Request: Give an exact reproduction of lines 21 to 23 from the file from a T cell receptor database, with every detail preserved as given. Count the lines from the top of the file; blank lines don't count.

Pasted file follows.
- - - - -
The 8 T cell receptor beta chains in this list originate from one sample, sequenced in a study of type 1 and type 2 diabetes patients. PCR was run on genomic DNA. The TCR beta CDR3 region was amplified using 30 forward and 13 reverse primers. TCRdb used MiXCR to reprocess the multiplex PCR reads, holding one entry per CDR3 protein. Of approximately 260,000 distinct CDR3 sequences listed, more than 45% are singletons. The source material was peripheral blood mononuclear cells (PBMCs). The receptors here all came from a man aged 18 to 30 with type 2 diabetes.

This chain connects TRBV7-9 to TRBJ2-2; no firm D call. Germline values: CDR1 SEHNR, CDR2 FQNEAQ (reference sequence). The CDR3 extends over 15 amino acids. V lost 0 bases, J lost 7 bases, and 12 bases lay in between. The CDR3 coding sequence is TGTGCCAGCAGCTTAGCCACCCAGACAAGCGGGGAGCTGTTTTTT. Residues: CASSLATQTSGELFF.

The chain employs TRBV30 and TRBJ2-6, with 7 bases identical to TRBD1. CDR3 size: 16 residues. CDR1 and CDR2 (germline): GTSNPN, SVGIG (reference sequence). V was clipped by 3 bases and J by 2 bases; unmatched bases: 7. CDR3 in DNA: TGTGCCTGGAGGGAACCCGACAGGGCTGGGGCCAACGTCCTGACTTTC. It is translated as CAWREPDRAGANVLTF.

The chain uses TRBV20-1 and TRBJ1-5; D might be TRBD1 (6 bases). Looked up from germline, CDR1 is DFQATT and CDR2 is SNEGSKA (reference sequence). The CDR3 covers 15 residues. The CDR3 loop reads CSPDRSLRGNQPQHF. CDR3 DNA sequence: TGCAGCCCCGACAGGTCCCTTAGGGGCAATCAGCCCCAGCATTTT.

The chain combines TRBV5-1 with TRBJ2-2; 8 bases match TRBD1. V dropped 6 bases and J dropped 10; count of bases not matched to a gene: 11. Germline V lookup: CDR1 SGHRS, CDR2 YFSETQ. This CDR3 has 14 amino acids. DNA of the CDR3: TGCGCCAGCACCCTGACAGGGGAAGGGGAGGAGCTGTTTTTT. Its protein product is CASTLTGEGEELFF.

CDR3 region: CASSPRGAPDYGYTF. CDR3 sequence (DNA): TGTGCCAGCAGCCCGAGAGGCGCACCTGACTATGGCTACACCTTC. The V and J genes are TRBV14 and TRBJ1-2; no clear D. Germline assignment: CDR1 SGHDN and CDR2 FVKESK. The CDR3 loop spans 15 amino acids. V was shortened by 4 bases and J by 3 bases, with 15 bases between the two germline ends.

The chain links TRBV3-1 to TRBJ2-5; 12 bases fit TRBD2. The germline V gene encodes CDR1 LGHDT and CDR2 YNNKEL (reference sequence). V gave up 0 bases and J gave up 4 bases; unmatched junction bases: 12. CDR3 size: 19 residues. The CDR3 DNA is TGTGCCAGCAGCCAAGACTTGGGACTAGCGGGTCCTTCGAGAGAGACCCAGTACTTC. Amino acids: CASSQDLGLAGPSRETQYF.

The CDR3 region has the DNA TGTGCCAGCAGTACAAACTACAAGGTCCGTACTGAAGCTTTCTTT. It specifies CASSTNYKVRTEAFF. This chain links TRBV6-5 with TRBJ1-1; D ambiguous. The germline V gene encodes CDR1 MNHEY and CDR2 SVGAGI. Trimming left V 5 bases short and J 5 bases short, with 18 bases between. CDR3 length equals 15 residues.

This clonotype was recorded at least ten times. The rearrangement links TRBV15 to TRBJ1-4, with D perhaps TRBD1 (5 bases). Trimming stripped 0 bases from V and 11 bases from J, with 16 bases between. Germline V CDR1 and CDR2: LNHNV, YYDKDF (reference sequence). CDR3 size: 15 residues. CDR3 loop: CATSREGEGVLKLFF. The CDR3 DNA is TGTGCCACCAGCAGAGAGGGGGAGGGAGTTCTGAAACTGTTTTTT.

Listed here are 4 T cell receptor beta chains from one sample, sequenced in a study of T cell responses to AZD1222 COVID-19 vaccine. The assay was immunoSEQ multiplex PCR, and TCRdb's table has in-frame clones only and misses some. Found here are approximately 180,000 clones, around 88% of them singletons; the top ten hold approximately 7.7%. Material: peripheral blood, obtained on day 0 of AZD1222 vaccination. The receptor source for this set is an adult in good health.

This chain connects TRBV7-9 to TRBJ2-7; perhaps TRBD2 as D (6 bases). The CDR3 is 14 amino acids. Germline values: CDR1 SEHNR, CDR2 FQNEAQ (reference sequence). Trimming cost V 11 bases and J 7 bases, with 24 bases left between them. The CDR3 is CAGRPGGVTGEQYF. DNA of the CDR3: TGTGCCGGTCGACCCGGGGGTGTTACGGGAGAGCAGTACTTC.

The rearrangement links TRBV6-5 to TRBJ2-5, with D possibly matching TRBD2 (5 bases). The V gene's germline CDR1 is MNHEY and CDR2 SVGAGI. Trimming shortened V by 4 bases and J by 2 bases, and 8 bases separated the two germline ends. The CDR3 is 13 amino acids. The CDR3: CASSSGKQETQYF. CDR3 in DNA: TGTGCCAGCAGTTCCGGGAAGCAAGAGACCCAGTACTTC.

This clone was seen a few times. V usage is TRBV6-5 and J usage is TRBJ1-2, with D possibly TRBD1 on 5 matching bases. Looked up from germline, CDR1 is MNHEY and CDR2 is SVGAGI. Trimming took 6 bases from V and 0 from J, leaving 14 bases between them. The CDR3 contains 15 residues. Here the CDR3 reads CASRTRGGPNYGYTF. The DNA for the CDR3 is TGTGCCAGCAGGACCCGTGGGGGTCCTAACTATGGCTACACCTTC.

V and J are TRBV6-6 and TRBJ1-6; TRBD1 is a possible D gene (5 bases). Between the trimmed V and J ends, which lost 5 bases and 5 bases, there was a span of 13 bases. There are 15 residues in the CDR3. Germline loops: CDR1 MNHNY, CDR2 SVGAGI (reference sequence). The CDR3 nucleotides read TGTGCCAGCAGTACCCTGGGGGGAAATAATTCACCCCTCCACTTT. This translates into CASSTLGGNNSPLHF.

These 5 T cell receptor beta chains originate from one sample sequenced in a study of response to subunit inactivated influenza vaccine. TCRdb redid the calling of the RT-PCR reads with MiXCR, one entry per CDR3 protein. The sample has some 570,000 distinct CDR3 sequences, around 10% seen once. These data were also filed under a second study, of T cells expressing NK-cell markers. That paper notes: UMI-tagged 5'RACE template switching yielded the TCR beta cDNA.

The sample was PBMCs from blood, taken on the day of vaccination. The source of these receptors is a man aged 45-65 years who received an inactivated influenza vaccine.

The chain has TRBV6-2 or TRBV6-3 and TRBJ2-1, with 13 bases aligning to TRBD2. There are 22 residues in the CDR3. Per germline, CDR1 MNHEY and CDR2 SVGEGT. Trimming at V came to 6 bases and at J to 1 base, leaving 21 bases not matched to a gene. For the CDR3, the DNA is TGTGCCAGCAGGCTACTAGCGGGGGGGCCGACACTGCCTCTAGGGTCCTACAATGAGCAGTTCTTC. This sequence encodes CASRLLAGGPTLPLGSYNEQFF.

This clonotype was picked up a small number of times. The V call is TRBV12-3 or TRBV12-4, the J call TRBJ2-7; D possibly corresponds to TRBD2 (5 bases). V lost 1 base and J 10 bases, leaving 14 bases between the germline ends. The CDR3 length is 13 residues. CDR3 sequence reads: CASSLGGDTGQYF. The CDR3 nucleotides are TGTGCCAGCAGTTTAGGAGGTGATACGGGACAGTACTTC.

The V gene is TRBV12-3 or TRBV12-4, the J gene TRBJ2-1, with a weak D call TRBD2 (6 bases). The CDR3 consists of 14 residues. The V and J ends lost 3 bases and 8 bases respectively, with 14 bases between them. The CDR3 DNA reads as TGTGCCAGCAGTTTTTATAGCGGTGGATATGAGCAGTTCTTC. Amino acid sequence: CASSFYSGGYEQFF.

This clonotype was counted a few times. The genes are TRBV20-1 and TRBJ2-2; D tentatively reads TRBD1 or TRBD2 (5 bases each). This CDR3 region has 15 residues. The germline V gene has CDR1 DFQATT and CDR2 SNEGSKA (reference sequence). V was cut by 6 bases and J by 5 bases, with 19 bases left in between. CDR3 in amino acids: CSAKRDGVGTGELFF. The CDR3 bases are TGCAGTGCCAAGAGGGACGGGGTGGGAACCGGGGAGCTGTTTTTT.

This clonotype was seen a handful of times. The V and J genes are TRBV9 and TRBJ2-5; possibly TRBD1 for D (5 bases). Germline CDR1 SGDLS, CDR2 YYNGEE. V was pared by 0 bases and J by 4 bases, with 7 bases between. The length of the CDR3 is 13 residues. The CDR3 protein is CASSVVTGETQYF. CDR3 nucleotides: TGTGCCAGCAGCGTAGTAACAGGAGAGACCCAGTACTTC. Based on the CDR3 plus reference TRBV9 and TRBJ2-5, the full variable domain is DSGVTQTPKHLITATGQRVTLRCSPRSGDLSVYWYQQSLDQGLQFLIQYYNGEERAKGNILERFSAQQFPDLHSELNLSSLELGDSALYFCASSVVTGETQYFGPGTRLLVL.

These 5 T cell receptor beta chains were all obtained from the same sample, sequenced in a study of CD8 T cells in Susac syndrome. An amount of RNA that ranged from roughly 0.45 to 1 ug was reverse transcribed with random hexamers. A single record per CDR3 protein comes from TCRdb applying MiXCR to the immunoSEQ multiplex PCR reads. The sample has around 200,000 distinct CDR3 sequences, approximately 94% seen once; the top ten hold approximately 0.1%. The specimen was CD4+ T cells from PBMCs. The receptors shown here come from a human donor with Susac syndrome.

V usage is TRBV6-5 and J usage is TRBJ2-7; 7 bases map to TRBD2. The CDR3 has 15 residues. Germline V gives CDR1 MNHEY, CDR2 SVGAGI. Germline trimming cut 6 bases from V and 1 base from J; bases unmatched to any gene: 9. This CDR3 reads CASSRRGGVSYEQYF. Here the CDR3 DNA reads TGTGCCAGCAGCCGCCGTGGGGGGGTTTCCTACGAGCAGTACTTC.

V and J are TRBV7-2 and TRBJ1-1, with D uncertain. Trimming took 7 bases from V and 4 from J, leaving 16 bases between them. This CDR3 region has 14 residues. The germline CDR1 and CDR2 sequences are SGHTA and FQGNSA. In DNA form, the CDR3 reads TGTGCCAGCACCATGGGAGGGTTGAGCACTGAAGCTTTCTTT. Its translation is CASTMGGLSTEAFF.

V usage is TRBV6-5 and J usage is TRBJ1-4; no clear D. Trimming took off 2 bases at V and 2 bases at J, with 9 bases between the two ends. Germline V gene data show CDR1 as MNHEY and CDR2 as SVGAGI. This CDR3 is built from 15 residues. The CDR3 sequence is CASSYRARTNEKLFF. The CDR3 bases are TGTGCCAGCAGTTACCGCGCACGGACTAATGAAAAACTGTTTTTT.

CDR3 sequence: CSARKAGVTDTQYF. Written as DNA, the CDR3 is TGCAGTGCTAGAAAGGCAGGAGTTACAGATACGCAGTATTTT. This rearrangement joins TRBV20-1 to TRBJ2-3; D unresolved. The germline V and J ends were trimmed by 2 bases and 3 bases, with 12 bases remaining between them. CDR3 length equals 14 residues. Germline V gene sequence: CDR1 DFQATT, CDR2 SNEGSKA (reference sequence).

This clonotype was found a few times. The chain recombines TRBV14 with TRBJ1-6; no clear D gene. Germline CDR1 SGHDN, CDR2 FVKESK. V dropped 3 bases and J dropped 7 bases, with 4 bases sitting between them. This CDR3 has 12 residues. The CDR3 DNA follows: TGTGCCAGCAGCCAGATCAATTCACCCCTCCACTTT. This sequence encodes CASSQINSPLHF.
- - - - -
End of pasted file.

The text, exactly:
This clonotype was seen a handful of times. The V and J genes are TRBV9 and TRBJ2-5; possibly TRBD1 for D (5 bases). Germline CDR1 SGDLS, CDR2 YYNGEE. V was pared by 0 bases and J by 4 bases, with 7 bases between. The length of the CDR3 is 13 residues. The CDR3 protein is CASSVVTGETQYF. CDR3 nucleotides: TGTGCCAGCAGCGTAGTAACAGGAGAGACCCAGTACTTC. Based on the CDR3 plus reference TRBV9 and TRBJ2-5, the full variable domain is DSGVTQTPKHLITATGQRVTLRCSPRSGDLSVYWYQQSLDQGLQFLIQYYNGEERAKGNILERFSAQQFPDLHSELNLSSLELGDSALYFCASSVVTGETQYFGPGTRLLVL.

These 5 T cell receptor beta chains were all obtained from the same sample, sequenced in a study of CD8 T cells in Susac syndrome. An amount of RNA that ranged from roughly 0.45 to 1 ug was reverse transcribed with random hexamers. A single record per CDR3 protein comes from TCRdb applying MiXCR to the immunoSEQ multiplex PCR reads. The sample has around 200,000 distinct CDR3 sequences, approximately 94% seen once; the top ten hold approximately 0.1%. The specimen was CD4+ T cells from PBMCs. The receptors shown here come from a human donor with Susac syndrome.

V usage is TRBV6-5 and J usage is TRBJ2-7; 7 bases map to TRBD2. The CDR3 has 15 residues. Germline V gives CDR1 MNHEY, CDR2 SVGAGI. Germline trimming cut 6 bases from V and 1 base from J; bases unmatched to any gene: 9. This CDR3 reads CASSRRGGVSYEQYF. Here the CDR3 DNA reads TGTGCCAGCAGCCGCCGTGGGGGGGTTTCCTACGAGCAGTACTTC.